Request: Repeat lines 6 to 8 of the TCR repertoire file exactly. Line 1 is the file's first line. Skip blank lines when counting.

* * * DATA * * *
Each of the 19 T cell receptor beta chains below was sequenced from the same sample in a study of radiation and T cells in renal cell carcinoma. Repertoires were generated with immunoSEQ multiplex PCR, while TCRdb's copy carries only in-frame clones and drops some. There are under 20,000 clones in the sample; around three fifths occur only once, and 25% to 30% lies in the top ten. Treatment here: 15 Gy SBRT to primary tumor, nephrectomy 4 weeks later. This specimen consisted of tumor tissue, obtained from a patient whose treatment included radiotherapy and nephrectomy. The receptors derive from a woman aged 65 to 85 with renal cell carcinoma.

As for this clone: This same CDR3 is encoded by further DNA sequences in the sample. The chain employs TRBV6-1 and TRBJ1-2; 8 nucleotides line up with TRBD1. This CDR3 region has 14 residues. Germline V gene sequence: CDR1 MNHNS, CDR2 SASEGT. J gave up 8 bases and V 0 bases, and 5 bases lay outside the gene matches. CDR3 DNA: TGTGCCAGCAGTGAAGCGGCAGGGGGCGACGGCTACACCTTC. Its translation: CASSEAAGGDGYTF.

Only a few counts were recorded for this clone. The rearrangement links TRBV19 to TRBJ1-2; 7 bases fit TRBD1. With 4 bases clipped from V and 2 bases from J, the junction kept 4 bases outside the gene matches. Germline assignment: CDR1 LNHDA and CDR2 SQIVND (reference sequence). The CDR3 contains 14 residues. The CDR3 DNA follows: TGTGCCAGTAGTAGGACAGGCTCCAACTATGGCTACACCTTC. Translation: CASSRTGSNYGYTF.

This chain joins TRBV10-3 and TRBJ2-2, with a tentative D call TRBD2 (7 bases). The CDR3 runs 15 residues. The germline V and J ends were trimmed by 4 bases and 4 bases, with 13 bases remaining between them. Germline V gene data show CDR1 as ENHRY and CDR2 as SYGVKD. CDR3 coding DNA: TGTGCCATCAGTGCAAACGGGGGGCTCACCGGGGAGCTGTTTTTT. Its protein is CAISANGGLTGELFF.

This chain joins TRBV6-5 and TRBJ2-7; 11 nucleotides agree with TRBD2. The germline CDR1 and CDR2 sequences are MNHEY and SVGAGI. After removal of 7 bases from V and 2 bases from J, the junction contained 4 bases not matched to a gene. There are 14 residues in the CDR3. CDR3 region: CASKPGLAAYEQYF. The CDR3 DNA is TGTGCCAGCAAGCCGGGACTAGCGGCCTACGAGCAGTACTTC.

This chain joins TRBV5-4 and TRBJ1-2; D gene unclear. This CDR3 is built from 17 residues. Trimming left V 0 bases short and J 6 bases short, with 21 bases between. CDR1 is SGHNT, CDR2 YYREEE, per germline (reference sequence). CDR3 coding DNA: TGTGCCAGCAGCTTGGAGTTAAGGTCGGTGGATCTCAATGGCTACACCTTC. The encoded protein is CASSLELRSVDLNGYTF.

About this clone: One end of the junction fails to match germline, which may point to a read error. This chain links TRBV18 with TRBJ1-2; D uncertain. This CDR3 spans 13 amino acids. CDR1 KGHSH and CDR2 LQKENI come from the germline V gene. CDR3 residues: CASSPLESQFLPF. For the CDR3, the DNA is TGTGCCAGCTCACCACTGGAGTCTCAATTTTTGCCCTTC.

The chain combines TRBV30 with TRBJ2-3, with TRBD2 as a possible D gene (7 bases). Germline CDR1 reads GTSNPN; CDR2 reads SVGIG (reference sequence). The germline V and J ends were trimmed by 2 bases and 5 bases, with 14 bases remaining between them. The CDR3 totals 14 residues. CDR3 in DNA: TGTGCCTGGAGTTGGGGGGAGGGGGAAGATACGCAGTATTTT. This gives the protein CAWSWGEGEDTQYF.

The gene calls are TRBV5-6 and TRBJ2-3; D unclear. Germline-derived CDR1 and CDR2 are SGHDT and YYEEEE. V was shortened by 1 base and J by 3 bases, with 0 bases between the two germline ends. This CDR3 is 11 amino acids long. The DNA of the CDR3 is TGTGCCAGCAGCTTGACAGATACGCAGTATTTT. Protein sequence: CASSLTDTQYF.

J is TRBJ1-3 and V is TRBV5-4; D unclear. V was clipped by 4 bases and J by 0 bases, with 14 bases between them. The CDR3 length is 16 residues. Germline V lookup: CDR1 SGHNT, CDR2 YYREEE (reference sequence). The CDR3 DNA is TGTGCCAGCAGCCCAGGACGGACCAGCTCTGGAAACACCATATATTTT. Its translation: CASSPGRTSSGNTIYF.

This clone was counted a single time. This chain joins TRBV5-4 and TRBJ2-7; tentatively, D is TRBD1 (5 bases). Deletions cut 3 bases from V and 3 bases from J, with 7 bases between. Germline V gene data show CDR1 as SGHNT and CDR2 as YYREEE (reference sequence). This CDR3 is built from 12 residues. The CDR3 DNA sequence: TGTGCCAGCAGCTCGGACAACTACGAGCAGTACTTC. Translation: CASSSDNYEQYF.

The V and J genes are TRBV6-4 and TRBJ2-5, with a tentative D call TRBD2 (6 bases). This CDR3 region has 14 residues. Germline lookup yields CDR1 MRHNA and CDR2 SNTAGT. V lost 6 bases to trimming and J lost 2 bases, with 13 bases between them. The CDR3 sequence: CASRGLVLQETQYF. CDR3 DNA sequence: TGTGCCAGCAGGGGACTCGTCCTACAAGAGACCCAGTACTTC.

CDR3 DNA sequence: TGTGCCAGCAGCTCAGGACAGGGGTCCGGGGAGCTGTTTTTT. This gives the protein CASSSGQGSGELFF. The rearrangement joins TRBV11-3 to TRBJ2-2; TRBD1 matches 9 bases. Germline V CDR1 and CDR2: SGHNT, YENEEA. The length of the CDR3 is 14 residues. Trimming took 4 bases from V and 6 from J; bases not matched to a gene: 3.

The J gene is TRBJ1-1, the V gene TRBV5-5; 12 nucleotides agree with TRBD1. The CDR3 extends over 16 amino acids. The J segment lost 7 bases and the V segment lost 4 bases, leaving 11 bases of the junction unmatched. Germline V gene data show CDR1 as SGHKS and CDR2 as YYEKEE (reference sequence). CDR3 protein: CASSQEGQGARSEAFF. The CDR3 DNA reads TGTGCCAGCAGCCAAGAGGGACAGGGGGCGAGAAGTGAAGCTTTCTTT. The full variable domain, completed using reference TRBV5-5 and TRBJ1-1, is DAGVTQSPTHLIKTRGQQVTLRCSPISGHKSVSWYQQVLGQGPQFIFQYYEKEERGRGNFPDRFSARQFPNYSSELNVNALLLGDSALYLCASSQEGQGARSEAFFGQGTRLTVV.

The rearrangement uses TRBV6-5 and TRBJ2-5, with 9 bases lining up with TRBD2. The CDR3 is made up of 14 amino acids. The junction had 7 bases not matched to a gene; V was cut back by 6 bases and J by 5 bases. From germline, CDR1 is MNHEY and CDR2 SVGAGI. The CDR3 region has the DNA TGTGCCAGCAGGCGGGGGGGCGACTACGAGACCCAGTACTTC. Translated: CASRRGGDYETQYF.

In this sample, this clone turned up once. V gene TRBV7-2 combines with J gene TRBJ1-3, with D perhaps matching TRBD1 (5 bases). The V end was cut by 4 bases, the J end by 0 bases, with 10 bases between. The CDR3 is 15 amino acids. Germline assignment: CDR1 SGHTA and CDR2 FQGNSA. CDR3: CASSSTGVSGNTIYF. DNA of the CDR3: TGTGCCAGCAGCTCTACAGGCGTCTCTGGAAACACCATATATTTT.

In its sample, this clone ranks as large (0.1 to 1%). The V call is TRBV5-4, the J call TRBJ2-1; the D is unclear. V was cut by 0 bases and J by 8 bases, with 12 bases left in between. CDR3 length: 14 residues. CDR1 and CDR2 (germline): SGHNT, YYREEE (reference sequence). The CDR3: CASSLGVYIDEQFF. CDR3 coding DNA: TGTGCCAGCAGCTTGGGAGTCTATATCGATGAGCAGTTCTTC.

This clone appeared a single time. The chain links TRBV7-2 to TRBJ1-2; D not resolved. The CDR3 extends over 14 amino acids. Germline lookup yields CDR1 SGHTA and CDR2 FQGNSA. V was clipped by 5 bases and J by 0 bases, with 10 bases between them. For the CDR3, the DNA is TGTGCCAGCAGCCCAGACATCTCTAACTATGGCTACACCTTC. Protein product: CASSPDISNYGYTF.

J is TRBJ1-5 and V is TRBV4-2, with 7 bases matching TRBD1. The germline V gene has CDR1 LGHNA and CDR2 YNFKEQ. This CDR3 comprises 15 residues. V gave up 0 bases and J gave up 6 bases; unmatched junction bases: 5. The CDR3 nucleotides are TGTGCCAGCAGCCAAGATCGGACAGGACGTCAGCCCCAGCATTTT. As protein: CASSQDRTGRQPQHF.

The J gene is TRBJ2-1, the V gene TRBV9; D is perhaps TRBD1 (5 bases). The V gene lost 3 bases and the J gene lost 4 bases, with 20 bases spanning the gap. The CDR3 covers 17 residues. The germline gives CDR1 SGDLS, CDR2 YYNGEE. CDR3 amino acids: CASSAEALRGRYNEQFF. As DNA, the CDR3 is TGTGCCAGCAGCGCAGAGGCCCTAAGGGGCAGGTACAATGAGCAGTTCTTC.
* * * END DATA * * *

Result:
This chain joins TRBV5-4 and TRBJ1-2; D gene unclear. This CDR3 is built from 17 residues. Trimming left V 0 bases short and J 6 bases short, with 21 bases between. CDR1 is SGHNT, CDR2 YYREEE, per germline (reference sequence). CDR3 coding DNA: TGTGCCAGCAGCTTGGAGTTAAGGTCGGTGGATCTCAATGGCTACACCTTC. The encoded protein is CASSLELRSVDLNGYTF.

About this clone: One end of the junction fails to match germline, which may point to a read error. This chain links TRBV18 with TRBJ1-2; D uncertain. This CDR3 spans 13 amino acids. CDR1 KGHSH and CDR2 LQKENI come from the germline V gene. CDR3 residues: CASSPLESQFLPF. For the CDR3, the DNA is TGTGCCAGCTCACCACTGGAGTCTCAATTTTTGCCCTTC.

The chain combines TRBV30 with TRBJ2-3, with TRBD2 as a possible D gene (7 bases). Germline CDR1 reads GTSNPN; CDR2 reads SVGIG (reference sequence). The germline V and J ends were trimmed by 2 bases and 5 bases, with 14 bases remaining between them. The CDR3 totals 14 residues. CDR3 in DNA: TGTGCCTGGAGTTGGGGGGAGGGGGAAGATACGCAGTATTTT. This gives the protein CAWSWGEGEDTQYF.